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Archives for 06/16/2010 10:46 pm
This week: Boom! Studios dives into digital-distribution breach; more on green, pink and blue people and race in comics; Marvel and DC Comics advertisement behemoths for September; the clunkiness of Ex Machina; and a troika of must-read Grant Morrison reprints.
Matt Fraction and Gabrial Bá’s stylish espionage thriller Casanova is coming back this July from Icon, Marvel’s creator-owned imprint, after a long hiatus. Previously published in a limited palette at Image, this newly remastered version is now in full color. Marvel sent out some preview pages of the this morning and it looks a-okay.
Listen up. I know the shit you’ve been saying behind my back. You think I’m stupid. You think I’m immature. You think I’m a malformed, pathetic excuse for a font. Well think again, nerdhole, because I’m Comic Sans, and I’m the best thing to happen to typography since Johannes fucking Gutenberg.
Via pr, a new initiative between publisher Dark Horse, electronics giant Toshiba, and newspaper USA Today called DH:HD (Dark Horse: High-Def), but it’s not quite clear what it is. It will bring comics to multiple platforms — desktop, digital and doorstep — and be like Wednesday Comics (which ran a Superman page in the online USA Today after a print launch) and will be viewable on Toshiba’s giant HD TVs. It will also involve Dark Horse top properties. Hm.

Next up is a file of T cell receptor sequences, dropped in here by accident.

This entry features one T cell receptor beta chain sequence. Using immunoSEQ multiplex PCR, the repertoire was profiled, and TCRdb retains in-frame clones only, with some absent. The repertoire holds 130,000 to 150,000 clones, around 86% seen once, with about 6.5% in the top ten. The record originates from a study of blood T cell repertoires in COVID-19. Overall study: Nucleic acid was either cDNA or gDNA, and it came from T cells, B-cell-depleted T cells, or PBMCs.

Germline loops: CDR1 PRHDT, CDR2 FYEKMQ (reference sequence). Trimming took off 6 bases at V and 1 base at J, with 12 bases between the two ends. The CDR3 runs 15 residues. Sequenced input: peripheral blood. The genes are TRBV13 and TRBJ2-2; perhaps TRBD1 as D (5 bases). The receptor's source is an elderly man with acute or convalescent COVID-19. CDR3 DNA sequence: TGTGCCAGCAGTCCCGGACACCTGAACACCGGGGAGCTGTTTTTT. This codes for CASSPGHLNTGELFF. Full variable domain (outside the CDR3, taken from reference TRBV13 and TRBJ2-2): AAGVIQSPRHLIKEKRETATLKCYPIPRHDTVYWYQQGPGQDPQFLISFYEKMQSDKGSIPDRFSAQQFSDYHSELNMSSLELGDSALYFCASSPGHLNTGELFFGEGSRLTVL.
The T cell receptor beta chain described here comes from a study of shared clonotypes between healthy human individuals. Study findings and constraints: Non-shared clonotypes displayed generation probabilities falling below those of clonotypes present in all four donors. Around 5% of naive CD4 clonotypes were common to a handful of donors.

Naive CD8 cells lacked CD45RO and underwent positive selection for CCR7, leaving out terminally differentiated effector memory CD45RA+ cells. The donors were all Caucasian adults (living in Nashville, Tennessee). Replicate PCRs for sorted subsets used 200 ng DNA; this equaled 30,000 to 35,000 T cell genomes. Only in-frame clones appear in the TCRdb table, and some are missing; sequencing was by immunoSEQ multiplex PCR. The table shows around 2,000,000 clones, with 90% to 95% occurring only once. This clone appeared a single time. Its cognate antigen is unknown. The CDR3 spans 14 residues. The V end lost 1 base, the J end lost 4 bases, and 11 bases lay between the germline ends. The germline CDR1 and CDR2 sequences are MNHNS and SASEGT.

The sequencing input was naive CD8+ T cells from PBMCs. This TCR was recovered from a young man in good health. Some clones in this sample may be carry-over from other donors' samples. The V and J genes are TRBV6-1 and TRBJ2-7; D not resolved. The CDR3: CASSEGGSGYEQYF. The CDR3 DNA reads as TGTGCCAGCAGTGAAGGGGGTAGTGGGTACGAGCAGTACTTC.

The program kicked off today with a feature on Janet and Alex Evanovich’s new graphic novel, TROUBLEMAKER, which appears to be a digital comic with some kind of Flash interface looming over a profile of the Evanovii. Okay then! PR below:
“What’s different [about META 4],” McKeever said, “is the lack of a specific central theme or category. In the past, I would find myself wanting to do a ‘political drama’ or an ‘apocalyptic horror’ tale. But here, I am allowing myself to weave through [different] subjects, and pull into it whatever is needed based on that given scenario. The challenge is to make it all work.”The key to that, he said, lies with the characters. “[They] have to be designed in such a way that they come across as subtly ‘real’ and yet malleable enough to show extreme emotions when called for,” McKeever said.<